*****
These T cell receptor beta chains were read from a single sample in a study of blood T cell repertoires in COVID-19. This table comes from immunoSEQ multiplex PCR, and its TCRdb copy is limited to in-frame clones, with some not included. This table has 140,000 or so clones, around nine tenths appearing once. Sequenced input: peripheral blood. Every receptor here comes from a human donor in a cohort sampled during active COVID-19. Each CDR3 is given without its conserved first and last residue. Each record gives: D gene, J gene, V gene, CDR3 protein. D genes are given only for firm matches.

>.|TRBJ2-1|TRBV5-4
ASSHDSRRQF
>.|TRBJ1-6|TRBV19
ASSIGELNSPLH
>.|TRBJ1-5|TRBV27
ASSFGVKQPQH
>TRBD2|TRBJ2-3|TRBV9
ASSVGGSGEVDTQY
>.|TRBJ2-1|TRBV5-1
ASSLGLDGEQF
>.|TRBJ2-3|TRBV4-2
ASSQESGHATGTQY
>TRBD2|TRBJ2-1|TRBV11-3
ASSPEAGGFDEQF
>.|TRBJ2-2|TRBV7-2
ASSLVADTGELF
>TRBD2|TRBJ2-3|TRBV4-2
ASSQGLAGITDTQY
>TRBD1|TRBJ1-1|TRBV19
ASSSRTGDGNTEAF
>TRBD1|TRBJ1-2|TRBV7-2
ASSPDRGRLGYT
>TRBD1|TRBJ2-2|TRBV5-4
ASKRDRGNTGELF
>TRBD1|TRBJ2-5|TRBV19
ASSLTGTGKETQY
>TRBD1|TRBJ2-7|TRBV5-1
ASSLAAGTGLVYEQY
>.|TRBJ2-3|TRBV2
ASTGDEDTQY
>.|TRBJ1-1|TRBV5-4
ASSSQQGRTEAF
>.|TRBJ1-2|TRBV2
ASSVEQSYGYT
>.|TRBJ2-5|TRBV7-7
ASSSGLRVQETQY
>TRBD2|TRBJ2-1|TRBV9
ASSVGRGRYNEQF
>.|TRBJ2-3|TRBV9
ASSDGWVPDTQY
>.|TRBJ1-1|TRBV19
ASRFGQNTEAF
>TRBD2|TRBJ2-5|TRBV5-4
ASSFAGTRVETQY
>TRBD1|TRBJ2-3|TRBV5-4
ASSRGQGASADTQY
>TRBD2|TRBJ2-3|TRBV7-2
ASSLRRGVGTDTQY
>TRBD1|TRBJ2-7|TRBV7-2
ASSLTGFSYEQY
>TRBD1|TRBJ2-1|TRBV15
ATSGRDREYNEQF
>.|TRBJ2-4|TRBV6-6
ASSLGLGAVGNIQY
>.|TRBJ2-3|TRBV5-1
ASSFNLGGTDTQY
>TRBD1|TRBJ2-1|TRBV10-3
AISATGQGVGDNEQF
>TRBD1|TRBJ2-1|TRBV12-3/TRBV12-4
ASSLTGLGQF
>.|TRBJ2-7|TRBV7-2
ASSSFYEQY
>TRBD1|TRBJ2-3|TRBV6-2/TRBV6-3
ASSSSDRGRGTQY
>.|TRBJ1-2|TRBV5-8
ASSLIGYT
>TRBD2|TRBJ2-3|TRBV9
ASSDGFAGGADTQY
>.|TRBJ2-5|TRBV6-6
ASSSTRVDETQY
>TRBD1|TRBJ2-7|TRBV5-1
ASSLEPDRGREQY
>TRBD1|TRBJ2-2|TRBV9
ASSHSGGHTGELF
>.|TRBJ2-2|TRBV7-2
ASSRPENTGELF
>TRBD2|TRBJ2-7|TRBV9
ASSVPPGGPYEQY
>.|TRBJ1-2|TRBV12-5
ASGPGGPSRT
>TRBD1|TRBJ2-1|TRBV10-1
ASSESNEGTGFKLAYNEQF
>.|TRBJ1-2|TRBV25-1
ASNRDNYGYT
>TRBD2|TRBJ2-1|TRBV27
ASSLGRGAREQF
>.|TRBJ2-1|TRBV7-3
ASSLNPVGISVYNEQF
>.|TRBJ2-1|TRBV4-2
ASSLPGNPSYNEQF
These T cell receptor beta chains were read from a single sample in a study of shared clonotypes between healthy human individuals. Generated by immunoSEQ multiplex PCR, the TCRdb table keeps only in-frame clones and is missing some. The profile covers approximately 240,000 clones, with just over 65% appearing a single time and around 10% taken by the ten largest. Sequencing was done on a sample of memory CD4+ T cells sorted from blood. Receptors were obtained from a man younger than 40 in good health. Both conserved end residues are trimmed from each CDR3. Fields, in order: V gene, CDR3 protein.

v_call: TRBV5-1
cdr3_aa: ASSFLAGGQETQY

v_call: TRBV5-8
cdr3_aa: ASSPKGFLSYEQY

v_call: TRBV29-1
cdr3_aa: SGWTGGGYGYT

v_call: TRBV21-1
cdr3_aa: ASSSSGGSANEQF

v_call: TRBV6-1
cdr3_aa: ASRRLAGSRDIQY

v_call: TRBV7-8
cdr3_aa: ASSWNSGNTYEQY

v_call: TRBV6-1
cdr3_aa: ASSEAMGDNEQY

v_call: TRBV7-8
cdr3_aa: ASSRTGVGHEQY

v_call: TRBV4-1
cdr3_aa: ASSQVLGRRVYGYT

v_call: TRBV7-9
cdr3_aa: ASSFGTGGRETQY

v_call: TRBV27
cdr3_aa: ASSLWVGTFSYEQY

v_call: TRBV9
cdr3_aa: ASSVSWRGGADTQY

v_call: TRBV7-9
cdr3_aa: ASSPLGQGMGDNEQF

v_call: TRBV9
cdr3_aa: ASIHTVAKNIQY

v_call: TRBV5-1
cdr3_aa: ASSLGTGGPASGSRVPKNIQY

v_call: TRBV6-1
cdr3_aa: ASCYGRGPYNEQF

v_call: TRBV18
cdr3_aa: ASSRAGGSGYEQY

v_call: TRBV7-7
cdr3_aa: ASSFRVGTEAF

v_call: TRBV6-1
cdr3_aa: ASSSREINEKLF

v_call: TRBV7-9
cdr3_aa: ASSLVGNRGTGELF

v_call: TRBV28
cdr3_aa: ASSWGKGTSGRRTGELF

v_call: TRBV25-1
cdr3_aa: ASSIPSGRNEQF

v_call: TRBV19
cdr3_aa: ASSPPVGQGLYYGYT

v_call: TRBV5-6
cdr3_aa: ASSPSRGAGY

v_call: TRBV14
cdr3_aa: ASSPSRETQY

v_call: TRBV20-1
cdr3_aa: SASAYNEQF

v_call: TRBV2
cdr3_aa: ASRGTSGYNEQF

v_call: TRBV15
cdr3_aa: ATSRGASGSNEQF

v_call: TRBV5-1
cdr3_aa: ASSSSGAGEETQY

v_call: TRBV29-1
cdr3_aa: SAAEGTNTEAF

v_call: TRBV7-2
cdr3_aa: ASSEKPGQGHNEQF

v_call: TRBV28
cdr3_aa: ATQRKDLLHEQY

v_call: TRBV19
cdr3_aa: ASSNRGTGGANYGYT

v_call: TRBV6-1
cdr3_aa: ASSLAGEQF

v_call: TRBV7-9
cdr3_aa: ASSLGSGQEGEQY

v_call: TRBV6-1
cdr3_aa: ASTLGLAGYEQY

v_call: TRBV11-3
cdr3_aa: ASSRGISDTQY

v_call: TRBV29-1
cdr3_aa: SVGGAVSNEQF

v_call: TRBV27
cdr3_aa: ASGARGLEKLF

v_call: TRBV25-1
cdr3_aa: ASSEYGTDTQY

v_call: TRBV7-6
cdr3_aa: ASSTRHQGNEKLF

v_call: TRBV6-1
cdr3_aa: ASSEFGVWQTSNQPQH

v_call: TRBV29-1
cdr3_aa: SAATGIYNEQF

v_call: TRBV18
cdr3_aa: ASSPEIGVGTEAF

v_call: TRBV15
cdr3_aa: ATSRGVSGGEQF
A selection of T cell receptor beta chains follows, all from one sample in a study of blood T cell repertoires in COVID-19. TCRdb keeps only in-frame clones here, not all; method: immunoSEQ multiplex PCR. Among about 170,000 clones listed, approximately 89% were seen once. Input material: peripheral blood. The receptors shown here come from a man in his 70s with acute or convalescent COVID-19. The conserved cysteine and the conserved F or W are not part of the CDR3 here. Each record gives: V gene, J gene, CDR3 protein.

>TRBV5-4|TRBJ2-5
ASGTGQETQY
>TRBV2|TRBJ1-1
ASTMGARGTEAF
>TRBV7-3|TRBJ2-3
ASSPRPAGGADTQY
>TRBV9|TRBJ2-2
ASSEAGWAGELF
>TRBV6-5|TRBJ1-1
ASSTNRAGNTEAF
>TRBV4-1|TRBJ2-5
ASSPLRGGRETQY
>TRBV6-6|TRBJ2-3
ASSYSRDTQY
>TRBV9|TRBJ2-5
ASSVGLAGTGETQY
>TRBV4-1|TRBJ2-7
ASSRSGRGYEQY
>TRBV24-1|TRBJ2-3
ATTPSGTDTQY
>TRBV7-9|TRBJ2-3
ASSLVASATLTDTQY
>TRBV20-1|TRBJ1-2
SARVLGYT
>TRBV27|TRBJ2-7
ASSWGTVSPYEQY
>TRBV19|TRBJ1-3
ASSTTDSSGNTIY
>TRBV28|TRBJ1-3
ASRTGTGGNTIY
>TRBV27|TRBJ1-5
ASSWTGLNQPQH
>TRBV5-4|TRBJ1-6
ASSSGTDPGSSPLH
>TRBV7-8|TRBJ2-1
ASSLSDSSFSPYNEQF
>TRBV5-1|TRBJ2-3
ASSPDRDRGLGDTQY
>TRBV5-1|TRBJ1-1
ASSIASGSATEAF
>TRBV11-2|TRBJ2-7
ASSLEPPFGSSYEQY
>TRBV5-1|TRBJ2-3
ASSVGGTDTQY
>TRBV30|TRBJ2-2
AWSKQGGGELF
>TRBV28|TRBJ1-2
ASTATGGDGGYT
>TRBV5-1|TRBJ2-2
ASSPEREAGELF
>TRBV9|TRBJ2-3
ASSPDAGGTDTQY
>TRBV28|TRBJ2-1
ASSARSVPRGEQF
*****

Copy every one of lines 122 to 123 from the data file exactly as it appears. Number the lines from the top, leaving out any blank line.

cdr3_aa: ASSLGTGGPASGSRVPKNIQY

v_call: TRBV6-1